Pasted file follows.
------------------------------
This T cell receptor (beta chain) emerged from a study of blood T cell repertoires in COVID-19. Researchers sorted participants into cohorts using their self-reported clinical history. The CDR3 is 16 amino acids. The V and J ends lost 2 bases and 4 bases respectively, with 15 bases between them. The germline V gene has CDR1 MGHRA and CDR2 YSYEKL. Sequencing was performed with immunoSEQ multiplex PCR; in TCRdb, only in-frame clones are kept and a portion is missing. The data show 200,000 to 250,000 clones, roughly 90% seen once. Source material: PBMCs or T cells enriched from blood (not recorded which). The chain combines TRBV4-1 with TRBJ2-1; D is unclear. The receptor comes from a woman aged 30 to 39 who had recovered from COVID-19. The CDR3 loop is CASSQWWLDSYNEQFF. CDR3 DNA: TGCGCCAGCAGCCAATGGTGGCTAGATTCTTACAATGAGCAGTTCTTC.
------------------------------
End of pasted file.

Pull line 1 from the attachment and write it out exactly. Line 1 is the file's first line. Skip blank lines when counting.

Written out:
This T cell receptor (beta chain) emerged from a study of blood T cell repertoires in COVID-19. Researchers sorted participants into cohorts using their self-reported clinical history. The CDR3 is 16 amino acids. The V and J ends lost 2 bases and 4 bases respectively, with 15 bases between them. The germline V gene has CDR1 MGHRA and CDR2 YSYEKL. Sequencing was performed with immunoSEQ multiplex PCR; in TCRdb, only in-frame clones are kept and a portion is missing. The data show 200,000 to 250,000 clones, roughly 90% seen once. Source material: PBMCs or T cells enriched from blood (not recorded which). The chain combines TRBV4-1 with TRBJ2-1; D is unclear. The receptor comes from a woman aged 30 to 39 who had recovered from COVID-19. The CDR3 loop is CASSQWWLDSYNEQFF. CDR3 DNA: TGCGCCAGCAGCCAATGGTGGCTAGATTCTTACAATGAGCAGTTCTTC.